Jennifer Letchet Paintings
Thursday, 28 August 2014
Wednesday, 27 August 2014
For my next body of work I have been researching man made and natural events across the globe which have created a change in the Earth's topography. I have been looking at news sites, the Earth Observatory and NASA's images of the earth to source new material.
In the photograph above you can see my research wall in progress. When doing my initial research I make lots of initial tracings and drawings which are heavily annotated for future reference. I also take screen shots. This is to ensure my work is as accurate as possible, and by making quick rough sketches I can also start thinking about compositions and how future pieces/paintings would appear.
I am currently interested in the volcanic activity on one of the islands off Tokyo. This has been a slow evolving event which started in December 2013 and climaxed in July 2014. Historically, this volcano has created similar incidents.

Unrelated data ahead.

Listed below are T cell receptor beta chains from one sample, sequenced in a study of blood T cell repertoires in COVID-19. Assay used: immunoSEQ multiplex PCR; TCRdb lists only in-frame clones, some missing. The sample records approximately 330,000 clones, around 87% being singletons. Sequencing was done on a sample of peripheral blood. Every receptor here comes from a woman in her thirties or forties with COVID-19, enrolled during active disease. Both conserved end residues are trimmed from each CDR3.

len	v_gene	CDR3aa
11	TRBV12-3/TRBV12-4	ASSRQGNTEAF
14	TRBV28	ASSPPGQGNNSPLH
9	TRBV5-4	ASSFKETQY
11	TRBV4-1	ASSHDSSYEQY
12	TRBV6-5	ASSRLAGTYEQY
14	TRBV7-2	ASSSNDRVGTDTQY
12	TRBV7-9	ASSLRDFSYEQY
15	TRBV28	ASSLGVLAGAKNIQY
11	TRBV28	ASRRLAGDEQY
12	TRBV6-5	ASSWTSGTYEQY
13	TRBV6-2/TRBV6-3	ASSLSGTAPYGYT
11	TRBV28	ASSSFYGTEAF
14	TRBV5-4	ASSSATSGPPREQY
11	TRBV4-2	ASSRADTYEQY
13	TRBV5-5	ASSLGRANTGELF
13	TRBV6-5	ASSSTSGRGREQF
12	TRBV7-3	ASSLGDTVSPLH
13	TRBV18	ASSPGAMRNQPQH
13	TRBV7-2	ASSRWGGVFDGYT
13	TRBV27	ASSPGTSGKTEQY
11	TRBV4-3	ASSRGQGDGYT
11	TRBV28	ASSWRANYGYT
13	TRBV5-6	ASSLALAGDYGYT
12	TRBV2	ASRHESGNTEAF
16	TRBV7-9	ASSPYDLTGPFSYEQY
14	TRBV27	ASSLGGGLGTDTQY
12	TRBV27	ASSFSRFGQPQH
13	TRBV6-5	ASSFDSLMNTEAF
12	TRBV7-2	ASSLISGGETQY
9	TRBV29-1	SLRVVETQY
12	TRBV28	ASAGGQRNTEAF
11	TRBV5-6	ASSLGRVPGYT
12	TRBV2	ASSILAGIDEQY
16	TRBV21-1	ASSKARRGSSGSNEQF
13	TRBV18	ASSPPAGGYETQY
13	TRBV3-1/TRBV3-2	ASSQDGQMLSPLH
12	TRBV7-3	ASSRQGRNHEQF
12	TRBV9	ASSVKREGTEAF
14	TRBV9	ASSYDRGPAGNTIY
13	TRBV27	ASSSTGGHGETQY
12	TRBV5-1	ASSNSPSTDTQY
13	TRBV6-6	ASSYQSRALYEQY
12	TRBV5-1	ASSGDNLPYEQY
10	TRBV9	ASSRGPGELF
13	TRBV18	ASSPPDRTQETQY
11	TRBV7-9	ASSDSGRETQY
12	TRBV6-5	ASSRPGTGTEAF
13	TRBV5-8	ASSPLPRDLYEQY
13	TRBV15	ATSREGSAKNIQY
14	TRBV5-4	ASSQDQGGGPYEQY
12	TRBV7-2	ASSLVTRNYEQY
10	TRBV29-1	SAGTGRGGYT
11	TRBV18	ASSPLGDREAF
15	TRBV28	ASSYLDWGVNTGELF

My next step will be to start playing around with drawings and paintings to work out how I will convey the event and the change in topography.
Tuesday, 22 October 2013
The Endless Stair designed by Alex de Rijke is made of 187 stairs and 436 metres of interlocking paths beside The Thames.
De Rijke has designed this piece using 11.4 tonnes of American tulipwood, an abundant material which he predicts will be the dominant building material of the 21st century. He called it 'the new concrete’.
From a distance this piece is visually impressive, and for anyone who saw Labyrinth with David Bowie, an absolute dream.
The dream unfortunately dies as you step on Endless Stair. It soon becomes apparent your interaction options are fairly limited and due to the high volumes of visitors, the experience is more akin to queuing on the Underground. My excitement was fairly shortlived, and despite admiring the concept and design from a distance, I was unable to revel in the materials and form up close.
Therefore, this piece works better as a sculpture or a photograph, but fails as an example of design or even as an installation piece.
I think they call this Marmite Art. Unfortunately, I have more hate, than love for it.